I built the diorama with the above image in mind. Before I even starting out I saw in my mind Four Horses (at least pretty close to it). I then built the diorama so that I could capture the photograph that I wanted. That's called photographic vision.
Let's back this up a minute. The only reasons for one to spend the time and money building a diorama for the sake of photography is because it would be impractical to find and capture a similar scene or the scene does not exist.
The scene in Four Horses exists somewhere, and maybe even not far from where I live. But the scene isn't practical to photograph because it isn't the right season (it is winter right now, and the scene looks like late spring). That is the reason for this project.
The diorama itself is simple. The body of it is the lid to a small styrofoam cooler. I painted the top of it dark green and sprinkled some model train vegetation products on top of that. I glued a "tall grass" product to the front edge and "planted" some trees on the styrofoam behind the top.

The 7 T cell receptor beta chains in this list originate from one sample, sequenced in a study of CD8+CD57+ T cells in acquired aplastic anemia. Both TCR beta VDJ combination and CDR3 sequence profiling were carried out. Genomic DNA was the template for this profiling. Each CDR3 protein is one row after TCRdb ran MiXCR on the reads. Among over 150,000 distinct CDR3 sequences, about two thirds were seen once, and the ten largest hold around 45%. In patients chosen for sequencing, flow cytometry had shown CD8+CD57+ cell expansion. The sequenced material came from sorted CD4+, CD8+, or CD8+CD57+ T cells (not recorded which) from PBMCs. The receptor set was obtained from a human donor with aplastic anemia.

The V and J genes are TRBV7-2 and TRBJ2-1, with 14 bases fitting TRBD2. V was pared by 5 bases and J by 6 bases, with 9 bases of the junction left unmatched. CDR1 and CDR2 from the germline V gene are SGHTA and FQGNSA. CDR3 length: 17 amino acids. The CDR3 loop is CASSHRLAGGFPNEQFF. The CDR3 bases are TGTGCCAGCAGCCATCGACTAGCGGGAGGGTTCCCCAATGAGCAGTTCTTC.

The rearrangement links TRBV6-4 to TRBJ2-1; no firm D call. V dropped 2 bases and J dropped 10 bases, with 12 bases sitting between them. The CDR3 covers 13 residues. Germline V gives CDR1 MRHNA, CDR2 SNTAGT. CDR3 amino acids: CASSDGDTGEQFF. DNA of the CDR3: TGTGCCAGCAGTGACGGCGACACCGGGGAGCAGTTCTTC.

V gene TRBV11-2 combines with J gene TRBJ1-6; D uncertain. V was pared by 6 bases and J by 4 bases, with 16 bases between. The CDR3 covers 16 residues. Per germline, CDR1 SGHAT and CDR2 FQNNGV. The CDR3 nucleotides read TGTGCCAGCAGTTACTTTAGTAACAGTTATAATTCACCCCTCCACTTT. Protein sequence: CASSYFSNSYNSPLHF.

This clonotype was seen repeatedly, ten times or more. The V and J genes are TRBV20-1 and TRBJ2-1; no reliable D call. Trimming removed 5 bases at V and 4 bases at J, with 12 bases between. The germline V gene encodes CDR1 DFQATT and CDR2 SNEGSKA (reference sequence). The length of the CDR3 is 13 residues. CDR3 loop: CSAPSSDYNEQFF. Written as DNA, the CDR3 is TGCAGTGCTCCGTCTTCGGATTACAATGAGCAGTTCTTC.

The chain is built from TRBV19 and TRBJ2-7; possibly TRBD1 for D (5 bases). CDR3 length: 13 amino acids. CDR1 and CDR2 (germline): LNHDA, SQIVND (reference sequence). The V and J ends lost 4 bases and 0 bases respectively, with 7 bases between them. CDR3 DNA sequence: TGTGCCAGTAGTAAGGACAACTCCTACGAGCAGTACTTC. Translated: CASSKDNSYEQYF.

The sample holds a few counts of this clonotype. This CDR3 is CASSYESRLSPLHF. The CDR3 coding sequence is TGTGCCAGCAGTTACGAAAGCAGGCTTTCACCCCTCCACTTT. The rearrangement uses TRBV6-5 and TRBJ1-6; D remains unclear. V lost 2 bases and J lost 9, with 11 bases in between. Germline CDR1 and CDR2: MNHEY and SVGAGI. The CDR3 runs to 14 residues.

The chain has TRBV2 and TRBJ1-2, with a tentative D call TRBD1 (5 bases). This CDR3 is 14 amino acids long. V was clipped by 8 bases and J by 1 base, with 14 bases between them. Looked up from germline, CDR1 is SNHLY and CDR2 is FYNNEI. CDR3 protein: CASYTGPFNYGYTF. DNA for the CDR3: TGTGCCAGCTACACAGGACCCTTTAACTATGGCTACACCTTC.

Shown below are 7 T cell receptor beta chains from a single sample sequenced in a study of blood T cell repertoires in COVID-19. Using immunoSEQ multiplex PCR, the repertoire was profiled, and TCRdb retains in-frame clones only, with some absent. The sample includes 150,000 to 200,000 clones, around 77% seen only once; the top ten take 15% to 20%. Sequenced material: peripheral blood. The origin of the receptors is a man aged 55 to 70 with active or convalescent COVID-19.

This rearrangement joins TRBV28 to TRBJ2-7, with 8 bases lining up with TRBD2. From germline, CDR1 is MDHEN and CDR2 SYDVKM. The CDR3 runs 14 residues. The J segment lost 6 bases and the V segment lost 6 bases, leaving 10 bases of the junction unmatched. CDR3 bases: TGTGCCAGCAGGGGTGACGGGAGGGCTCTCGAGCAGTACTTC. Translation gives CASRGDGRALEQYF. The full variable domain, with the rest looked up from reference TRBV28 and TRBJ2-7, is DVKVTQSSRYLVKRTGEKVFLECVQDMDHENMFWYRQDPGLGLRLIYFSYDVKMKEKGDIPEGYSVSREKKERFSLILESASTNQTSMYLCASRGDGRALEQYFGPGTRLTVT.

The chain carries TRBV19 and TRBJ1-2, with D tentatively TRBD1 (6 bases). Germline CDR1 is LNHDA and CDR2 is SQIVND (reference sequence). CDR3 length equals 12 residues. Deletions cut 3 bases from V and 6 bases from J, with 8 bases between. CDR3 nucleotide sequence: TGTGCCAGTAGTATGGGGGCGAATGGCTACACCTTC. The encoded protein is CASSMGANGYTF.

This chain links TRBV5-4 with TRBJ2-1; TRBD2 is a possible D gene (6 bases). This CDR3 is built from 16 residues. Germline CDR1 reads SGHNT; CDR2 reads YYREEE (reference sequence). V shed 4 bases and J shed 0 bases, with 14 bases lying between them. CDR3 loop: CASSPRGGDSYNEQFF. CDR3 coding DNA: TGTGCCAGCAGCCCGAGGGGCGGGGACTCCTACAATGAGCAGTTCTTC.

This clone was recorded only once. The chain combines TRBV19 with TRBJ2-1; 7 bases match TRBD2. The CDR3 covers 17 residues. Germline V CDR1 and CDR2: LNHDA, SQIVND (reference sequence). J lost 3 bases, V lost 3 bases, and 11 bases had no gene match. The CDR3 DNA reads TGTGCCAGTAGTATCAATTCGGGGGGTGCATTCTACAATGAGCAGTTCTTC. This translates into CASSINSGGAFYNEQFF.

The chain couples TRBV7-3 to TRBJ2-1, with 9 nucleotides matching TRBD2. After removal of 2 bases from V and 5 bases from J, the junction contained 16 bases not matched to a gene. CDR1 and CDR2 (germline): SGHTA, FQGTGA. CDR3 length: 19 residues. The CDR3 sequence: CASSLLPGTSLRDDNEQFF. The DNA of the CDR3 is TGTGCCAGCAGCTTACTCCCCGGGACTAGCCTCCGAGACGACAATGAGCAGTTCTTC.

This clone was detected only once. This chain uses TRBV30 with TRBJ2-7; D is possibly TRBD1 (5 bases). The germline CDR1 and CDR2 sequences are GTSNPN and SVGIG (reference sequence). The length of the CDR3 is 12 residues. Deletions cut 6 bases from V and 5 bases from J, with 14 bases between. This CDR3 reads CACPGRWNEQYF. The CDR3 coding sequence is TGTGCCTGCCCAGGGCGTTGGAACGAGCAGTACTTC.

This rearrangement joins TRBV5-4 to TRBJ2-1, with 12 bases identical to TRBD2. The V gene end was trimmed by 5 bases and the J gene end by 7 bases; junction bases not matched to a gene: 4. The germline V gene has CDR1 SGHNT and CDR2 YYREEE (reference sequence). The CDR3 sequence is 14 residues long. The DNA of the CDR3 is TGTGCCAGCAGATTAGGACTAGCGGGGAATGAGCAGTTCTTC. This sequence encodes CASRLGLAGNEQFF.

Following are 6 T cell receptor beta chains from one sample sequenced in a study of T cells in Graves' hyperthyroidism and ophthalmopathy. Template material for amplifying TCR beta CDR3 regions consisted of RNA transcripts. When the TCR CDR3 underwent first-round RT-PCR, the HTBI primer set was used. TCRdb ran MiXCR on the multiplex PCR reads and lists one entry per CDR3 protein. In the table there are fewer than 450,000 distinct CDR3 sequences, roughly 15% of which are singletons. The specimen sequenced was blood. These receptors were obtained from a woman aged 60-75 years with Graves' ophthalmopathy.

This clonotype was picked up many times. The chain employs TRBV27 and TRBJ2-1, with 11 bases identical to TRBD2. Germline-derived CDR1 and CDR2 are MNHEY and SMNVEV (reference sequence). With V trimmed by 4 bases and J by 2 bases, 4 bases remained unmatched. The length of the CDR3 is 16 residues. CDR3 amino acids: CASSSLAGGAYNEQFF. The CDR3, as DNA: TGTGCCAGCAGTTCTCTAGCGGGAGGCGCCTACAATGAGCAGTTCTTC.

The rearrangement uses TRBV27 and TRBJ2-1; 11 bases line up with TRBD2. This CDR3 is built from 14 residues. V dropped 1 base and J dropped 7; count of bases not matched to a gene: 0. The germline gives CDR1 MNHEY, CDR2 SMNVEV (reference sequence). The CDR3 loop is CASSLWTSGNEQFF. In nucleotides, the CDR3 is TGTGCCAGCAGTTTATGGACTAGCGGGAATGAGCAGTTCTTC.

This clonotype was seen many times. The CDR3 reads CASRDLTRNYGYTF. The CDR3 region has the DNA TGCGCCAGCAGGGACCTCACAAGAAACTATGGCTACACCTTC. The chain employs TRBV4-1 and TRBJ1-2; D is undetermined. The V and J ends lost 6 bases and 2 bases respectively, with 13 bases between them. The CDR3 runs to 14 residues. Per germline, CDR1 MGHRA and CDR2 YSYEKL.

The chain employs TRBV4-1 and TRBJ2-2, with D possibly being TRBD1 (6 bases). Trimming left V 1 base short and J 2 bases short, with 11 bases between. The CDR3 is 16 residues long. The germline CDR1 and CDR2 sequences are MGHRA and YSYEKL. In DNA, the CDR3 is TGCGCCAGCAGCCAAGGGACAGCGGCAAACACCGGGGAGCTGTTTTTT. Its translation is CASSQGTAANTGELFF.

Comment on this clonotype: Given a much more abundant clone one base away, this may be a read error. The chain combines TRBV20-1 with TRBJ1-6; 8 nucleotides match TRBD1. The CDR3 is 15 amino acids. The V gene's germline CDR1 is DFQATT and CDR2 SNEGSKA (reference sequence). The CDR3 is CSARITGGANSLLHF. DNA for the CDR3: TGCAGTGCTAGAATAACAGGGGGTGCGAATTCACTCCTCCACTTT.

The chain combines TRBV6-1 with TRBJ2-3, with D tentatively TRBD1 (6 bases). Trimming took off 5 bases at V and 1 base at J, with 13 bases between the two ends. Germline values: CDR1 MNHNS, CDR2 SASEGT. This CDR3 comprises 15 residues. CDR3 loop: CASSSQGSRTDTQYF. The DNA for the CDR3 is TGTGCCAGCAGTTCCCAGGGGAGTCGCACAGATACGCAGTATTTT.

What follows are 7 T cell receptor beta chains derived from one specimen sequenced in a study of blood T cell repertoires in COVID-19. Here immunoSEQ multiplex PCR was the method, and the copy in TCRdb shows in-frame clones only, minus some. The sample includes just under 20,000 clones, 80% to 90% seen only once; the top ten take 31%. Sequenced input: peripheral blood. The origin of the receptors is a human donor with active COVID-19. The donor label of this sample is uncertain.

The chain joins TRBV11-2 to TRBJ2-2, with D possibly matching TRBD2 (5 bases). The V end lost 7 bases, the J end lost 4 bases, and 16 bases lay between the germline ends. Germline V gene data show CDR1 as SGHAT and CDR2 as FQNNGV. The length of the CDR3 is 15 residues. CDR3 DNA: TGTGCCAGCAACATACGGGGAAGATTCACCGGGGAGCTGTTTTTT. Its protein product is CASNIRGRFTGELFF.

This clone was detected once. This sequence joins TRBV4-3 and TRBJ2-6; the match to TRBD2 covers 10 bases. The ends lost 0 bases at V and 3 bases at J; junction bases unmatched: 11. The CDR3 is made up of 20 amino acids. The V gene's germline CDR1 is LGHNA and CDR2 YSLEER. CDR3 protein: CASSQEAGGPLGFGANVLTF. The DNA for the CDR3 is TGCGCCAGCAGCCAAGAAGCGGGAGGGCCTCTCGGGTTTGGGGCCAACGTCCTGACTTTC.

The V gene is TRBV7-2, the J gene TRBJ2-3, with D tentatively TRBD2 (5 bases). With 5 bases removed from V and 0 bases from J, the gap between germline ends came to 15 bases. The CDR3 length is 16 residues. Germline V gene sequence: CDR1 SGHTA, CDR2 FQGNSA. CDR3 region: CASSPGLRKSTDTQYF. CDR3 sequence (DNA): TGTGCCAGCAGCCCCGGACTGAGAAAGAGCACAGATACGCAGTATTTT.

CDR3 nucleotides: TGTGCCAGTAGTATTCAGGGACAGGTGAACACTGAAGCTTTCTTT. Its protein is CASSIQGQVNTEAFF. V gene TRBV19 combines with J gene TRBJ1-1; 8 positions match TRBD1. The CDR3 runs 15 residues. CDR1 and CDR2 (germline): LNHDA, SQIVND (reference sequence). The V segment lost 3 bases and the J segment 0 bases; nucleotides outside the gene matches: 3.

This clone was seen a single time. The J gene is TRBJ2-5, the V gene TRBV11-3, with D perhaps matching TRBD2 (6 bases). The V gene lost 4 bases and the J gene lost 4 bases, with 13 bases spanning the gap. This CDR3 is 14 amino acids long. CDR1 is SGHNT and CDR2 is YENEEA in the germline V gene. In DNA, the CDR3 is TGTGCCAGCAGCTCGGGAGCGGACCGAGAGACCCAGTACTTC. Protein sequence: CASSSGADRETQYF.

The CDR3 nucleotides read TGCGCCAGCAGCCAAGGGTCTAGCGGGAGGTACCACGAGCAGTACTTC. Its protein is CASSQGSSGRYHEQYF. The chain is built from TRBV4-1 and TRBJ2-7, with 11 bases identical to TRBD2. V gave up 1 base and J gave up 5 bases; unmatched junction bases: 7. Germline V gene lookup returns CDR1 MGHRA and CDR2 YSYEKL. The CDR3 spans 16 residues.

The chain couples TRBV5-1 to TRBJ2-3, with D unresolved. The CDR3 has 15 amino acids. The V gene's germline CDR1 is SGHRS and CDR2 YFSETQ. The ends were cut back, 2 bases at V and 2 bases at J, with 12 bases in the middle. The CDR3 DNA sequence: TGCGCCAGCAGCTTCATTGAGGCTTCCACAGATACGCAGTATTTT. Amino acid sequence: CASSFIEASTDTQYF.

Those products cost about $20, but the trees are reusable and I have tons of the vegetation and grass material left over for a future project. The horses were $10 for five.
I wanted the appearance of a gentle slope up and perhaps a steeper downward slope on the other side. I angled the diorama slightly to give the appearance of the upward slope and the trees planted on the back of the diorama completed the effect.
I wanted the feeling of a low summer sun, so I used an incandescent light (which is "warm") and placed it just to the left of the diorama and ever-so-slightly higher than the trees. I used another light (but placed further away and much higher than the tree line) to keep the shadows from being too deep. The "sky" (which has a yellowish cast from the incandescent light) is a white bed sheet.
I used a Pentax K-30 DSLR to photograph the diorama. Really, I could have used any camera. I set the aperture to f9 for depth-of-field and diffraction considerations. ISO was set at 400. The camera was handheld at 1/13. White balance was set to daylight (so the scene would stay "warm").